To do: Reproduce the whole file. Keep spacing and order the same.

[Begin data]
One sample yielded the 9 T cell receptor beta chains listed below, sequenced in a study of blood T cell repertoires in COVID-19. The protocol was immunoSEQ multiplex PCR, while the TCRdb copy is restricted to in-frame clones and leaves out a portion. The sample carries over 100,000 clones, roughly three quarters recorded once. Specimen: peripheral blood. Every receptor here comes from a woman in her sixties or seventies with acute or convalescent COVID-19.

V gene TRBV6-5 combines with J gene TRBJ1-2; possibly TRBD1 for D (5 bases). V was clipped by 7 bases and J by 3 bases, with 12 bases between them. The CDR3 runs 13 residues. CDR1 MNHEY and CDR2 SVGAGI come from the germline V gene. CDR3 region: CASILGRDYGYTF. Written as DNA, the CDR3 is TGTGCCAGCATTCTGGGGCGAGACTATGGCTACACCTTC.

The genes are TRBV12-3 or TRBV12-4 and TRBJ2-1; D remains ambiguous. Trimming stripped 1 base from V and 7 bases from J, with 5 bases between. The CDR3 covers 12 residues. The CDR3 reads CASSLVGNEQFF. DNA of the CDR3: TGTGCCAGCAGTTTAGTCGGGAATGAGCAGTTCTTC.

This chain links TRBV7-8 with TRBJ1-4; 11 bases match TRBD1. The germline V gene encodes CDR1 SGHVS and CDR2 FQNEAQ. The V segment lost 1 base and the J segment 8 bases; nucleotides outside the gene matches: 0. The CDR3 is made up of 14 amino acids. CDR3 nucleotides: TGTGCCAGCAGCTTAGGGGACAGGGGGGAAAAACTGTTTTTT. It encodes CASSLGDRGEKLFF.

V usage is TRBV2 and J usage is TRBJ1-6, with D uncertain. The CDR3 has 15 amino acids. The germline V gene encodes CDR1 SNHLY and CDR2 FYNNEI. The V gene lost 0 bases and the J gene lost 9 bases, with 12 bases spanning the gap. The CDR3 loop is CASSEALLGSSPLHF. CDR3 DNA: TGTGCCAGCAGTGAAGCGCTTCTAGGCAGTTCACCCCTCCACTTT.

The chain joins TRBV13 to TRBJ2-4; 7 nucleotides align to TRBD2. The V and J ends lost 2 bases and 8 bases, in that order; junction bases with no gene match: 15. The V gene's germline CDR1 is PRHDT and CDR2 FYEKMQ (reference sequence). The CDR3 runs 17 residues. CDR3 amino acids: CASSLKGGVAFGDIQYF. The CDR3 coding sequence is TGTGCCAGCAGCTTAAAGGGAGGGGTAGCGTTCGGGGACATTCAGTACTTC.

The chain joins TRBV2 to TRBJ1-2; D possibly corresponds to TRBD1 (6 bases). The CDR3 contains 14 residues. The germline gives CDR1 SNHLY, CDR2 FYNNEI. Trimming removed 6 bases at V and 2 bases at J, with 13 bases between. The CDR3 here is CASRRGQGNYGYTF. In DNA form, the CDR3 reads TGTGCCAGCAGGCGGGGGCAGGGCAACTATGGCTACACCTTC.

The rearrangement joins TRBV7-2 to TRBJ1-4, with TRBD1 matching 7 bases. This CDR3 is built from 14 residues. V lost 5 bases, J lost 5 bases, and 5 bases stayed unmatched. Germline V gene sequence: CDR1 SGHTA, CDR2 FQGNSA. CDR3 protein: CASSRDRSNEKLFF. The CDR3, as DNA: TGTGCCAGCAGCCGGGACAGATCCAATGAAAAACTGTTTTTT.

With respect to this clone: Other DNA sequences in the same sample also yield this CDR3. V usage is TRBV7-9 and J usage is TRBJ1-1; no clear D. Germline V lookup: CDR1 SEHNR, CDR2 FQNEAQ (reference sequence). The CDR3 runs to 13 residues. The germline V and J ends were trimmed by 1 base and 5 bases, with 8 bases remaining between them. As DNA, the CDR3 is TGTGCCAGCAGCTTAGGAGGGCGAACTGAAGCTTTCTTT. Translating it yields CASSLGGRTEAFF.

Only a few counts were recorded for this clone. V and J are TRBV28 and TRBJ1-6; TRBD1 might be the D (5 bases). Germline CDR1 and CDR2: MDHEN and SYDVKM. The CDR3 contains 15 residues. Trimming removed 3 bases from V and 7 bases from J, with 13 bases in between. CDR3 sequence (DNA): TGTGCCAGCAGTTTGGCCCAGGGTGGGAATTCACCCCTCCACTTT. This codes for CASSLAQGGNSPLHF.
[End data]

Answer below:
One sample yielded the 9 T cell receptor beta chains listed below, sequenced in a study of blood T cell repertoires in COVID-19. The protocol was immunoSEQ multiplex PCR, while the TCRdb copy is restricted to in-frame clones and leaves out a portion. The sample carries over 100,000 clones, roughly three quarters recorded once. Specimen: peripheral blood. Every receptor here comes from a woman in her sixties or seventies with acute or convalescent COVID-19.

V gene TRBV6-5 combines with J gene TRBJ1-2; possibly TRBD1 for D (5 bases). V was clipped by 7 bases and J by 3 bases, with 12 bases between them. The CDR3 runs 13 residues. CDR1 MNHEY and CDR2 SVGAGI come from the germline V gene. CDR3 region: CASILGRDYGYTF. Written as DNA, the CDR3 is TGTGCCAGCATTCTGGGGCGAGACTATGGCTACACCTTC.

The genes are TRBV12-3 or TRBV12-4 and TRBJ2-1; D remains ambiguous. Trimming stripped 1 base from V and 7 bases from J, with 5 bases between. The CDR3 covers 12 residues. The CDR3 reads CASSLVGNEQFF. DNA of the CDR3: TGTGCCAGCAGTTTAGTCGGGAATGAGCAGTTCTTC.

This chain links TRBV7-8 with TRBJ1-4; 11 bases match TRBD1. The germline V gene encodes CDR1 SGHVS and CDR2 FQNEAQ. The V segment lost 1 base and the J segment 8 bases; nucleotides outside the gene matches: 0. The CDR3 is made up of 14 amino acids. CDR3 nucleotides: TGTGCCAGCAGCTTAGGGGACAGGGGGGAAAAACTGTTTTTT. It encodes CASSLGDRGEKLFF.

V usage is TRBV2 and J usage is TRBJ1-6, with D uncertain. The CDR3 has 15 amino acids. The germline V gene encodes CDR1 SNHLY and CDR2 FYNNEI. The V gene lost 0 bases and the J gene lost 9 bases, with 12 bases spanning the gap. The CDR3 loop is CASSEALLGSSPLHF. CDR3 DNA: TGTGCCAGCAGTGAAGCGCTTCTAGGCAGTTCACCCCTCCACTTT.

The chain joins TRBV13 to TRBJ2-4; 7 nucleotides align to TRBD2. The V and J ends lost 2 bases and 8 bases, in that order; junction bases with no gene match: 15. The V gene's germline CDR1 is PRHDT and CDR2 FYEKMQ (reference sequence). The CDR3 runs 17 residues. CDR3 amino acids: CASSLKGGVAFGDIQYF. The CDR3 coding sequence is TGTGCCAGCAGCTTAAAGGGAGGGGTAGCGTTCGGGGACATTCAGTACTTC.

The chain joins TRBV2 to TRBJ1-2; D possibly corresponds to TRBD1 (6 bases). The CDR3 contains 14 residues. The germline gives CDR1 SNHLY, CDR2 FYNNEI. Trimming removed 6 bases at V and 2 bases at J, with 13 bases between. The CDR3 here is CASRRGQGNYGYTF. In DNA form, the CDR3 reads TGTGCCAGCAGGCGGGGGCAGGGCAACTATGGCTACACCTTC.

The rearrangement joins TRBV7-2 to TRBJ1-4, with TRBD1 matching 7 bases. This CDR3 is built from 14 residues. V lost 5 bases, J lost 5 bases, and 5 bases stayed unmatched. Germline V gene sequence: CDR1 SGHTA, CDR2 FQGNSA. CDR3 protein: CASSRDRSNEKLFF. The CDR3, as DNA: TGTGCCAGCAGCCGGGACAGATCCAATGAAAAACTGTTTTTT.

With respect to this clone: Other DNA sequences in the same sample also yield this CDR3. V usage is TRBV7-9 and J usage is TRBJ1-1; no clear D. Germline V lookup: CDR1 SEHNR, CDR2 FQNEAQ (reference sequence). The CDR3 runs to 13 residues. The germline V and J ends were trimmed by 1 base and 5 bases, with 8 bases remaining between them. As DNA, the CDR3 is TGTGCCAGCAGCTTAGGAGGGCGAACTGAAGCTTTCTTT. Translating it yields CASSLGGRTEAFF.

Only a few counts were recorded for this clone. V and J are TRBV28 and TRBJ1-6; TRBD1 might be the D (5 bases). Germline CDR1 and CDR2: MDHEN and SYDVKM. The CDR3 contains 15 residues. Trimming removed 3 bases from V and 7 bases from J, with 13 bases in between. CDR3 sequence (DNA): TGTGCCAGCAGTTTGGCCCAGGGTGGGAATTCACCCCTCCACTTT. This codes for CASSLAQGGNSPLHF.